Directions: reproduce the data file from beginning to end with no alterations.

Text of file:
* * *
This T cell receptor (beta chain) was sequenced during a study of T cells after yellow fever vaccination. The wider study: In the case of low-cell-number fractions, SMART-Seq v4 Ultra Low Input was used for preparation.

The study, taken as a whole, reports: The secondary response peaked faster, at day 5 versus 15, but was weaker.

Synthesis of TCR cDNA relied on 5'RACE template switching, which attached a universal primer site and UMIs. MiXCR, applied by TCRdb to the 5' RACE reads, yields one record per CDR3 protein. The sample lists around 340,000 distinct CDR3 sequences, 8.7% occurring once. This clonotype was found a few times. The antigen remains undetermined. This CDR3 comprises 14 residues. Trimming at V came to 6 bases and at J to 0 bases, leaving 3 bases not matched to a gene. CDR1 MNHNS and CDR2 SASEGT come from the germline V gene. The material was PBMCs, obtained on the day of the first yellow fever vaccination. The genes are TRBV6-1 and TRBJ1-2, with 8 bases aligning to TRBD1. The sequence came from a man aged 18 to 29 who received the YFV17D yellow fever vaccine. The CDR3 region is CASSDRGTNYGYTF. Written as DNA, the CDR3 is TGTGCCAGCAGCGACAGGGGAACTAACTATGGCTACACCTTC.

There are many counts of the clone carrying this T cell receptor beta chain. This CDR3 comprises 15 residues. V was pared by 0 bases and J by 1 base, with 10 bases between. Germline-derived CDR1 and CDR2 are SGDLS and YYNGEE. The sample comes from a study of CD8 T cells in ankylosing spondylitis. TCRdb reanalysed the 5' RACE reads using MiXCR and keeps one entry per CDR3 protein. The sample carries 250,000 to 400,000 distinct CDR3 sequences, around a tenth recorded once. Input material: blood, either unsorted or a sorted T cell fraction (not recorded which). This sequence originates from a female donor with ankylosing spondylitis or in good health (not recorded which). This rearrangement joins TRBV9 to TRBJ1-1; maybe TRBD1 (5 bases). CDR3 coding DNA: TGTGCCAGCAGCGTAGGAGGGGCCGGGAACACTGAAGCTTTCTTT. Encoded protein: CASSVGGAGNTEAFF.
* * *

This T cell receptor (beta chain) was sequenced during a study of T cells after yellow fever vaccination. The wider study: In the case of low-cell-number fractions, SMART-Seq v4 Ultra Low Input was used for preparation.

The study, taken as a whole, reports: The secondary response peaked faster, at day 5 versus 15, but was weaker.

Synthesis of TCR cDNA relied on 5'RACE template switching, which attached a universal primer site and UMIs. MiXCR, applied by TCRdb to the 5' RACE reads, yields one record per CDR3 protein. The sample lists around 340,000 distinct CDR3 sequences, 8.7% occurring once. This clonotype was found a few times. The antigen remains undetermined. This CDR3 comprises 14 residues. Trimming at V came to 6 bases and at J to 0 bases, leaving 3 bases not matched to a gene. CDR1 MNHNS and CDR2 SASEGT come from the germline V gene. The material was PBMCs, obtained on the day of the first yellow fever vaccination. The genes are TRBV6-1 and TRBJ1-2, with 8 bases aligning to TRBD1. The sequence came from a man aged 18 to 29 who received the YFV17D yellow fever vaccine. The CDR3 region is CASSDRGTNYGYTF. Written as DNA, the CDR3 is TGTGCCAGCAGCGACAGGGGAACTAACTATGGCTACACCTTC.

There are many counts of the clone carrying this T cell receptor beta chain. This CDR3 comprises 15 residues. V was pared by 0 bases and J by 1 base, with 10 bases between. Germline-derived CDR1 and CDR2 are SGDLS and YYNGEE. The sample comes from a study of CD8 T cells in ankylosing spondylitis. TCRdb reanalysed the 5' RACE reads using MiXCR and keeps one entry per CDR3 protein. The sample carries 250,000 to 400,000 distinct CDR3 sequences, around a tenth recorded once. Input material: blood, either unsorted or a sorted T cell fraction (not recorded which). This sequence originates from a female donor with ankylosing spondylitis or in good health (not recorded which). This rearrangement joins TRBV9 to TRBJ1-1; maybe TRBD1 (5 bases). CDR3 coding DNA: TGTGCCAGCAGCGTAGGAGGGGCCGGGAACACTGAAGCTTTCTTT. Encoded protein: CASSVGGAGNTEAFF.